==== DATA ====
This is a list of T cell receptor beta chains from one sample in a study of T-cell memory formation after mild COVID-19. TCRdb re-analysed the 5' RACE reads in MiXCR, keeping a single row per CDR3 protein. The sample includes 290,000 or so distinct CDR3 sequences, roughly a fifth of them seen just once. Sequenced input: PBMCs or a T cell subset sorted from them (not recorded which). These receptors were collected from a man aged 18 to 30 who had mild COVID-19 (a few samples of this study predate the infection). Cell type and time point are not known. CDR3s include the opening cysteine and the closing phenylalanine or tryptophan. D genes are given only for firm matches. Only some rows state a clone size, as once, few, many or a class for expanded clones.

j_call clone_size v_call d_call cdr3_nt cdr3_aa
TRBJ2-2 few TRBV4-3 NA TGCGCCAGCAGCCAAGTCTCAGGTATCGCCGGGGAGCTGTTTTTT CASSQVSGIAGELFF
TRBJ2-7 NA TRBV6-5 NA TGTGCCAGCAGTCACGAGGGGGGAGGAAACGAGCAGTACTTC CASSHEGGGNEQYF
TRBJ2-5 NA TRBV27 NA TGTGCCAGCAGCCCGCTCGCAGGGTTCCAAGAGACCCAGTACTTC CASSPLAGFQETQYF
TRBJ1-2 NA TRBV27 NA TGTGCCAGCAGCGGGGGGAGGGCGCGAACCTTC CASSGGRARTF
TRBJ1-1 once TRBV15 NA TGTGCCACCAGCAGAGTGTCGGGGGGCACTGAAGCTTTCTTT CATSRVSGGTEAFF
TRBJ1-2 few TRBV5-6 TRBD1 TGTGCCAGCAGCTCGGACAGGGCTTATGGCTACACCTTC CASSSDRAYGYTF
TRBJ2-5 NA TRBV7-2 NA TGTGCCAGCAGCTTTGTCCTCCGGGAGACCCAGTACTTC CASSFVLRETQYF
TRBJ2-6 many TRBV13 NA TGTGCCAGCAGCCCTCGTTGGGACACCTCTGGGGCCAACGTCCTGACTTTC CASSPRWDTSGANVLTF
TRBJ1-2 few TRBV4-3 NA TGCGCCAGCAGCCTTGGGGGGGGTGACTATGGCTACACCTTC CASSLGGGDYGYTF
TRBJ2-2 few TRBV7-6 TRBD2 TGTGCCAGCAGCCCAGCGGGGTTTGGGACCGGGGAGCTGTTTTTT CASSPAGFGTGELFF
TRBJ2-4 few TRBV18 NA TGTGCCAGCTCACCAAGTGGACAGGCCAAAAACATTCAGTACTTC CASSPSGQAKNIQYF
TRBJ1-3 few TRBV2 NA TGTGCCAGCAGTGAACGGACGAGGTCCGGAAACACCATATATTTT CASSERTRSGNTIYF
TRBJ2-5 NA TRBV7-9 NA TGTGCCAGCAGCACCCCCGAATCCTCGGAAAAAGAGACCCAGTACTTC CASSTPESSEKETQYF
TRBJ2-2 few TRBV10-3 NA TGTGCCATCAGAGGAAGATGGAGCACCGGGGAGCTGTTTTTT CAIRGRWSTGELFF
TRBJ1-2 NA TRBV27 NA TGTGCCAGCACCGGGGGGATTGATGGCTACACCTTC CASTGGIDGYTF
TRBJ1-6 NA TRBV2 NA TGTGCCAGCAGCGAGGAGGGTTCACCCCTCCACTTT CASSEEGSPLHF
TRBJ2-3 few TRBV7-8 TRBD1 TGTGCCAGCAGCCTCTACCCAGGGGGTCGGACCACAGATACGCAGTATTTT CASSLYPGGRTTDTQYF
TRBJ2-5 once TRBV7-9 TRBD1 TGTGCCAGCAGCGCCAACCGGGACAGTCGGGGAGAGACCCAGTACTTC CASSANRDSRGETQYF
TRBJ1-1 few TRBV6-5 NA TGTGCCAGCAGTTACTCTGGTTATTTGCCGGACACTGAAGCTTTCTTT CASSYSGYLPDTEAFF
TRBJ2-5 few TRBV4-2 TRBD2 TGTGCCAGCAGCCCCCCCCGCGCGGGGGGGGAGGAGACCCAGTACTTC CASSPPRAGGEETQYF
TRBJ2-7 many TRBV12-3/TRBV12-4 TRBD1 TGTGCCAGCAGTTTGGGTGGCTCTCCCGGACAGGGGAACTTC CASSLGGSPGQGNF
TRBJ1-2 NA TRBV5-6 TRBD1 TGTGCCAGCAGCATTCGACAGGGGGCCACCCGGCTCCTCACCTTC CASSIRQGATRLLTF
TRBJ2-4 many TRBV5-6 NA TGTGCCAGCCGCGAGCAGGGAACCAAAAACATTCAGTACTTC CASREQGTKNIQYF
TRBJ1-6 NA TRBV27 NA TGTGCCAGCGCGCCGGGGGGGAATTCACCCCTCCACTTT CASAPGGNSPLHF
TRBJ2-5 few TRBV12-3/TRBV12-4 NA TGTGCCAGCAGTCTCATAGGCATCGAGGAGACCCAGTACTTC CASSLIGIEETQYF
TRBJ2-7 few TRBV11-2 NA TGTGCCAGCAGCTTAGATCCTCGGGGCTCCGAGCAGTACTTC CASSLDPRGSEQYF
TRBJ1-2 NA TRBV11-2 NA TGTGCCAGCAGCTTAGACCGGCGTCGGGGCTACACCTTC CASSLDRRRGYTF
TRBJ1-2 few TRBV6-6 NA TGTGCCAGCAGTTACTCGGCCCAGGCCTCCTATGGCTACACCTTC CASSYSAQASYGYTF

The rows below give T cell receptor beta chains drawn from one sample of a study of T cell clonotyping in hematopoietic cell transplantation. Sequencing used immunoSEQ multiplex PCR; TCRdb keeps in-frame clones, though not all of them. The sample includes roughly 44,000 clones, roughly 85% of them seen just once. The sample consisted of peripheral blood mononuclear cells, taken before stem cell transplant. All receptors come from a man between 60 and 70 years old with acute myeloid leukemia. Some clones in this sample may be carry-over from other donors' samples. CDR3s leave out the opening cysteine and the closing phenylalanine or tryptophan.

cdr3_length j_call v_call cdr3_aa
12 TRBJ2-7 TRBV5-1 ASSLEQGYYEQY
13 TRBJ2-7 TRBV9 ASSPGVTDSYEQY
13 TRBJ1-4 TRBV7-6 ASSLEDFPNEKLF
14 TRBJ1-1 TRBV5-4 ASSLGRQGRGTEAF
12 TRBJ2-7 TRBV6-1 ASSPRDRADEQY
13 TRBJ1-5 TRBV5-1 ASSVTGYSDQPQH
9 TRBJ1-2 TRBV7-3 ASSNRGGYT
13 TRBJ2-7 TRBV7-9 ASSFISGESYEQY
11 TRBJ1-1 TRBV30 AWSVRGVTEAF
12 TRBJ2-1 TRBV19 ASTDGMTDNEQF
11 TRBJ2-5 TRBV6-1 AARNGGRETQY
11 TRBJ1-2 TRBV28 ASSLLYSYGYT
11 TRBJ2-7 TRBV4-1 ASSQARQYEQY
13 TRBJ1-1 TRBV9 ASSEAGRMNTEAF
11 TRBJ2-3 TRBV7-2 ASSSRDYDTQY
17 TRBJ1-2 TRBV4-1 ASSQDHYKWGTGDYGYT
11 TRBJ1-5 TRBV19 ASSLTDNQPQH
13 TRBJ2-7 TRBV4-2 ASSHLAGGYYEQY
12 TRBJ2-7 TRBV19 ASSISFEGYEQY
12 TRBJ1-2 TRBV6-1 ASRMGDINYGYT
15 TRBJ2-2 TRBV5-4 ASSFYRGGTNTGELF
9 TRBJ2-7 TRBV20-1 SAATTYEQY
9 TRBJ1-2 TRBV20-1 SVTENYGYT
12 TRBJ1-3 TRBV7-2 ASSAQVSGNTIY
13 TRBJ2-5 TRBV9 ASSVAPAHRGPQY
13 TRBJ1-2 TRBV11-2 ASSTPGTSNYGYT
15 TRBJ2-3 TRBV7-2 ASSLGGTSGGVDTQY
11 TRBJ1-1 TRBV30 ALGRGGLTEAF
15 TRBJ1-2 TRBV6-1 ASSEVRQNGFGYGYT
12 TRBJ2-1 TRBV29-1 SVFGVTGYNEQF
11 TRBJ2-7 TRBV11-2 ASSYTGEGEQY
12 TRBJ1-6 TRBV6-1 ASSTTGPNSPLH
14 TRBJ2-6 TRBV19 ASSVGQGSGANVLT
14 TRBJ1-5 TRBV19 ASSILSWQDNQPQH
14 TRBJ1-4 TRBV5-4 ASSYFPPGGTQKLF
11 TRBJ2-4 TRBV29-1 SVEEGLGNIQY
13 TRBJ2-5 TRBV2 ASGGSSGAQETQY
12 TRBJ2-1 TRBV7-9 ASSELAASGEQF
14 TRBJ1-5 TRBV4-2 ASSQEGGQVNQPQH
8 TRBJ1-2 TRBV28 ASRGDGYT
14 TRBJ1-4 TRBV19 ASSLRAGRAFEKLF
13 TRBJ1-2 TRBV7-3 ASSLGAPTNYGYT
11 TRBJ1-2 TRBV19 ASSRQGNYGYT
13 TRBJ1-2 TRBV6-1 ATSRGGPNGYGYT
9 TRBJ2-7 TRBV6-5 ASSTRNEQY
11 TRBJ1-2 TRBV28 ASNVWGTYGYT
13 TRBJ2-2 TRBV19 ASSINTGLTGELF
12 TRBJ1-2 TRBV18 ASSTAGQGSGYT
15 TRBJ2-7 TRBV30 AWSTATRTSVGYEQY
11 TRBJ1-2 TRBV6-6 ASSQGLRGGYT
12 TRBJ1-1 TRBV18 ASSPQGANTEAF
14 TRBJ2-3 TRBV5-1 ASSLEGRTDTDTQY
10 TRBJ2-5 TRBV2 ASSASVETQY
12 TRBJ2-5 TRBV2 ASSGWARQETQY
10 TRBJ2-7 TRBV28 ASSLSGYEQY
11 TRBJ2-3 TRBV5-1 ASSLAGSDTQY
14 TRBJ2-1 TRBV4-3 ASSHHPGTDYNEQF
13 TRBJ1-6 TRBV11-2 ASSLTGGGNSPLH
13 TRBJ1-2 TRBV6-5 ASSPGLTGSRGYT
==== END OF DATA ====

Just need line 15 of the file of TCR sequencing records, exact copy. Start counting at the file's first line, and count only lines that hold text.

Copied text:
TRBJ2-5 NA TRBV7-9 NA TGTGCCAGCAGCACCCCCGAATCCTCGGAAAAAGAGACCCAGTACTTC CASSTPESSEKETQYF